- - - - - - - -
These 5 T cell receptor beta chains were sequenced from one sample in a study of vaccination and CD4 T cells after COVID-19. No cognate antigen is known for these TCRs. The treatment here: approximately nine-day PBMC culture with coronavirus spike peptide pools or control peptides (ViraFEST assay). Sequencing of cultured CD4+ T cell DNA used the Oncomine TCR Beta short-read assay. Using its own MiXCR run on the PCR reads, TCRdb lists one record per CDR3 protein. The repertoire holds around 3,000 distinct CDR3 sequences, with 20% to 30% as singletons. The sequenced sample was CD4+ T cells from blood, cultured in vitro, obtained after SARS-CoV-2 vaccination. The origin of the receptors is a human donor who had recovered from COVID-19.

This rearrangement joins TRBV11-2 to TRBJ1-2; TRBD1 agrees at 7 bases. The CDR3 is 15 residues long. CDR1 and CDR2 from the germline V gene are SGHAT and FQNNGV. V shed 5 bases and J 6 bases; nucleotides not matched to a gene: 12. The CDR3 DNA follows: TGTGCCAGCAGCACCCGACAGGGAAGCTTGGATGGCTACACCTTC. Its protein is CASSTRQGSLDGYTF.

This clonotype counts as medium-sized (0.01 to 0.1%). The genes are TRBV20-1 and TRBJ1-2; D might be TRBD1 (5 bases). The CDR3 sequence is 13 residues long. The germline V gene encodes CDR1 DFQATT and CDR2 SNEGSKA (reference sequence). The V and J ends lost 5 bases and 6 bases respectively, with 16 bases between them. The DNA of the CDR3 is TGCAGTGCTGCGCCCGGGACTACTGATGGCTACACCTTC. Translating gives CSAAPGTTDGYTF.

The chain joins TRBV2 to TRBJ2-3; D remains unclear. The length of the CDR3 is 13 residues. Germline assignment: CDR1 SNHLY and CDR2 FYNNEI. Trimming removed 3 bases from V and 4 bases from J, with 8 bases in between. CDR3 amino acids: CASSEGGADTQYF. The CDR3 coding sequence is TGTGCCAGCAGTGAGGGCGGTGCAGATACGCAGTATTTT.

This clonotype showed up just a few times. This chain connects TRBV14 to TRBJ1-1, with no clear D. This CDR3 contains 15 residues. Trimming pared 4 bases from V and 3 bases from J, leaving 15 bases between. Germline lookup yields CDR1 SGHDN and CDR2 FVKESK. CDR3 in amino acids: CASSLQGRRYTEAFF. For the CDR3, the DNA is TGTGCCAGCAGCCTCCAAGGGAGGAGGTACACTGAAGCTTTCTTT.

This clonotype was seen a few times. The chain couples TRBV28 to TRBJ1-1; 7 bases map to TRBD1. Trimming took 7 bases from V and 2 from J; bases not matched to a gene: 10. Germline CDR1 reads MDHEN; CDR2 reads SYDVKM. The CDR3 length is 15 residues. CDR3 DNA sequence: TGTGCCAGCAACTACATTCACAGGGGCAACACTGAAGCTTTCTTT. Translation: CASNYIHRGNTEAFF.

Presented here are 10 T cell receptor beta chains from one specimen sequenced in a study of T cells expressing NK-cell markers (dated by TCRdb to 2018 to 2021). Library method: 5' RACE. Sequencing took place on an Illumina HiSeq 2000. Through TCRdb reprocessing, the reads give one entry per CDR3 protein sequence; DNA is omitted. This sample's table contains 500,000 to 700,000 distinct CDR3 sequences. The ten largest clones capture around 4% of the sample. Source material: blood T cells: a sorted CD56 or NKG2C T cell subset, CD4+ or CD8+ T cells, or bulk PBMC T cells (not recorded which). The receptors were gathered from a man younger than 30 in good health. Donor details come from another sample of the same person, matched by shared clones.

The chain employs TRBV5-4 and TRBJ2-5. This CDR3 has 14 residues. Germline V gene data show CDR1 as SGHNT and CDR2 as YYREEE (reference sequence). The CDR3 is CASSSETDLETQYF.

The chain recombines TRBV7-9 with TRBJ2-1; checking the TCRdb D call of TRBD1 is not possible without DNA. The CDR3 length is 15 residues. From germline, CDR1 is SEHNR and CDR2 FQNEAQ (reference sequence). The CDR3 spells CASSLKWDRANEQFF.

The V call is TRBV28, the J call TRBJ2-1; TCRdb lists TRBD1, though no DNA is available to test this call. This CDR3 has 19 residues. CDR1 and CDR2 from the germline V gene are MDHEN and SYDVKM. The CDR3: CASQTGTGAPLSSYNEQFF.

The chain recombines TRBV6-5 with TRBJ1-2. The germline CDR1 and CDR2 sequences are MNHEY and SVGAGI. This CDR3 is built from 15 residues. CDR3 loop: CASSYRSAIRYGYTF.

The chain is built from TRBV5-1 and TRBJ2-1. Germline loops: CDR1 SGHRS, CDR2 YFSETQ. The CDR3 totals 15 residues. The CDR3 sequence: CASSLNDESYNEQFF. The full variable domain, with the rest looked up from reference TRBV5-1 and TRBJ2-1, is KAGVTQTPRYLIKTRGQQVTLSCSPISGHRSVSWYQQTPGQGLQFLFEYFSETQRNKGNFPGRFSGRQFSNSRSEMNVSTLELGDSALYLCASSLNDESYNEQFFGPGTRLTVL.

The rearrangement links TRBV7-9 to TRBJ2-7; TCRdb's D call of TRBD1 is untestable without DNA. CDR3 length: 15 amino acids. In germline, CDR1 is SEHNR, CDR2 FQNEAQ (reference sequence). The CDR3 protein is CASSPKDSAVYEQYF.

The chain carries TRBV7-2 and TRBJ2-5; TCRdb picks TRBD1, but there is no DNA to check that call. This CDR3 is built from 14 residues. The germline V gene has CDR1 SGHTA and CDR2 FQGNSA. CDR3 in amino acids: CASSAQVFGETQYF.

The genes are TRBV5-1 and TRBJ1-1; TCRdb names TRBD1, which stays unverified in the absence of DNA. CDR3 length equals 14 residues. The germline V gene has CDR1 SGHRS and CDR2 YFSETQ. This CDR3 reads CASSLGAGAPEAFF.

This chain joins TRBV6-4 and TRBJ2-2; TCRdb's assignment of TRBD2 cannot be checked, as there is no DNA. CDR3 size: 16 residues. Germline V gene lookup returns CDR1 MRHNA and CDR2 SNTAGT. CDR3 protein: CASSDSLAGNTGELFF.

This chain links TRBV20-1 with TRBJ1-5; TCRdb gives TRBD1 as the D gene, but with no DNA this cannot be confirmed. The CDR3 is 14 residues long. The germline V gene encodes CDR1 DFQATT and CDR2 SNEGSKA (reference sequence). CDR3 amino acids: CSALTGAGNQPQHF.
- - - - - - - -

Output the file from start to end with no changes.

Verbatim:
These 5 T cell receptor beta chains were sequenced from one sample in a study of vaccination and CD4 T cells after COVID-19. No cognate antigen is known for these TCRs. The treatment here: approximately nine-day PBMC culture with coronavirus spike peptide pools or control peptides (ViraFEST assay). Sequencing of cultured CD4+ T cell DNA used the Oncomine TCR Beta short-read assay. Using its own MiXCR run on the PCR reads, TCRdb lists one record per CDR3 protein. The repertoire holds around 3,000 distinct CDR3 sequences, with 20% to 30% as singletons. The sequenced sample was CD4+ T cells from blood, cultured in vitro, obtained after SARS-CoV-2 vaccination. The origin of the receptors is a human donor who had recovered from COVID-19.

This rearrangement joins TRBV11-2 to TRBJ1-2; TRBD1 agrees at 7 bases. The CDR3 is 15 residues long. CDR1 and CDR2 from the germline V gene are SGHAT and FQNNGV. V shed 5 bases and J 6 bases; nucleotides not matched to a gene: 12. The CDR3 DNA follows: TGTGCCAGCAGCACCCGACAGGGAAGCTTGGATGGCTACACCTTC. Its protein is CASSTRQGSLDGYTF.

This clonotype counts as medium-sized (0.01 to 0.1%). The genes are TRBV20-1 and TRBJ1-2; D might be TRBD1 (5 bases). The CDR3 sequence is 13 residues long. The germline V gene encodes CDR1 DFQATT and CDR2 SNEGSKA (reference sequence). The V and J ends lost 5 bases and 6 bases respectively, with 16 bases between them. The DNA of the CDR3 is TGCAGTGCTGCGCCCGGGACTACTGATGGCTACACCTTC. Translating gives CSAAPGTTDGYTF.

The chain joins TRBV2 to TRBJ2-3; D remains unclear. The length of the CDR3 is 13 residues. Germline assignment: CDR1 SNHLY and CDR2 FYNNEI. Trimming removed 3 bases from V and 4 bases from J, with 8 bases in between. CDR3 amino acids: CASSEGGADTQYF. The CDR3 coding sequence is TGTGCCAGCAGTGAGGGCGGTGCAGATACGCAGTATTTT.

This clonotype showed up just a few times. This chain connects TRBV14 to TRBJ1-1, with no clear D. This CDR3 contains 15 residues. Trimming pared 4 bases from V and 3 bases from J, leaving 15 bases between. Germline lookup yields CDR1 SGHDN and CDR2 FVKESK. CDR3 in amino acids: CASSLQGRRYTEAFF. For the CDR3, the DNA is TGTGCCAGCAGCCTCCAAGGGAGGAGGTACACTGAAGCTTTCTTT.

This clonotype was seen a few times. The chain couples TRBV28 to TRBJ1-1; 7 bases map to TRBD1. Trimming took 7 bases from V and 2 from J; bases not matched to a gene: 10. Germline CDR1 reads MDHEN; CDR2 reads SYDVKM. The CDR3 length is 15 residues. CDR3 DNA sequence: TGTGCCAGCAACTACATTCACAGGGGCAACACTGAAGCTTTCTTT. Translation: CASNYIHRGNTEAFF.

Presented here are 10 T cell receptor beta chains from one specimen sequenced in a study of T cells expressing NK-cell markers (dated by TCRdb to 2018 to 2021). Library method: 5' RACE. Sequencing took place on an Illumina HiSeq 2000. Through TCRdb reprocessing, the reads give one entry per CDR3 protein sequence; DNA is omitted. This sample's table contains 500,000 to 700,000 distinct CDR3 sequences. The ten largest clones capture around 4% of the sample. Source material: blood T cells: a sorted CD56 or NKG2C T cell subset, CD4+ or CD8+ T cells, or bulk PBMC T cells (not recorded which). The receptors were gathered from a man younger than 30 in good health. Donor details come from another sample of the same person, matched by shared clones.

The chain employs TRBV5-4 and TRBJ2-5. This CDR3 has 14 residues. Germline V gene data show CDR1 as SGHNT and CDR2 as YYREEE (reference sequence). The CDR3 is CASSSETDLETQYF.

The chain recombines TRBV7-9 with TRBJ2-1; checking the TCRdb D call of TRBD1 is not possible without DNA. The CDR3 length is 15 residues. From germline, CDR1 is SEHNR and CDR2 FQNEAQ (reference sequence). The CDR3 spells CASSLKWDRANEQFF.

The V call is TRBV28, the J call TRBJ2-1; TCRdb lists TRBD1, though no DNA is available to test this call. This CDR3 has 19 residues. CDR1 and CDR2 from the germline V gene are MDHEN and SYDVKM. The CDR3: CASQTGTGAPLSSYNEQFF.

The chain recombines TRBV6-5 with TRBJ1-2. The germline CDR1 and CDR2 sequences are MNHEY and SVGAGI. This CDR3 is built from 15 residues. CDR3 loop: CASSYRSAIRYGYTF.

The chain is built from TRBV5-1 and TRBJ2-1. Germline loops: CDR1 SGHRS, CDR2 YFSETQ. The CDR3 totals 15 residues. The CDR3 sequence: CASSLNDESYNEQFF. The full variable domain, with the rest looked up from reference TRBV5-1 and TRBJ2-1, is KAGVTQTPRYLIKTRGQQVTLSCSPISGHRSVSWYQQTPGQGLQFLFEYFSETQRNKGNFPGRFSGRQFSNSRSEMNVSTLELGDSALYLCASSLNDESYNEQFFGPGTRLTVL.

The rearrangement links TRBV7-9 to TRBJ2-7; TCRdb's D call of TRBD1 is untestable without DNA. CDR3 length: 15 amino acids. In germline, CDR1 is SEHNR, CDR2 FQNEAQ (reference sequence). The CDR3 protein is CASSPKDSAVYEQYF.

The chain carries TRBV7-2 and TRBJ2-5; TCRdb picks TRBD1, but there is no DNA to check that call. This CDR3 is built from 14 residues. The germline V gene has CDR1 SGHTA and CDR2 FQGNSA. CDR3 in amino acids: CASSAQVFGETQYF.

The genes are TRBV5-1 and TRBJ1-1; TCRdb names TRBD1, which stays unverified in the absence of DNA. CDR3 length equals 14 residues. The germline V gene has CDR1 SGHRS and CDR2 YFSETQ. This CDR3 reads CASSLGAGAPEAFF.

This chain joins TRBV6-4 and TRBJ2-2; TCRdb's assignment of TRBD2 cannot be checked, as there is no DNA. CDR3 size: 16 residues. Germline V gene lookup returns CDR1 MRHNA and CDR2 SNTAGT. CDR3 protein: CASSDSLAGNTGELFF.

This chain links TRBV20-1 with TRBJ1-5; TCRdb gives TRBD1 as the D gene, but with no DNA this cannot be confirmed. The CDR3 is 14 residues long. The germline V gene encodes CDR1 DFQATT and CDR2 SNEGSKA (reference sequence). CDR3 amino acids: CSALTGAGNQPQHF.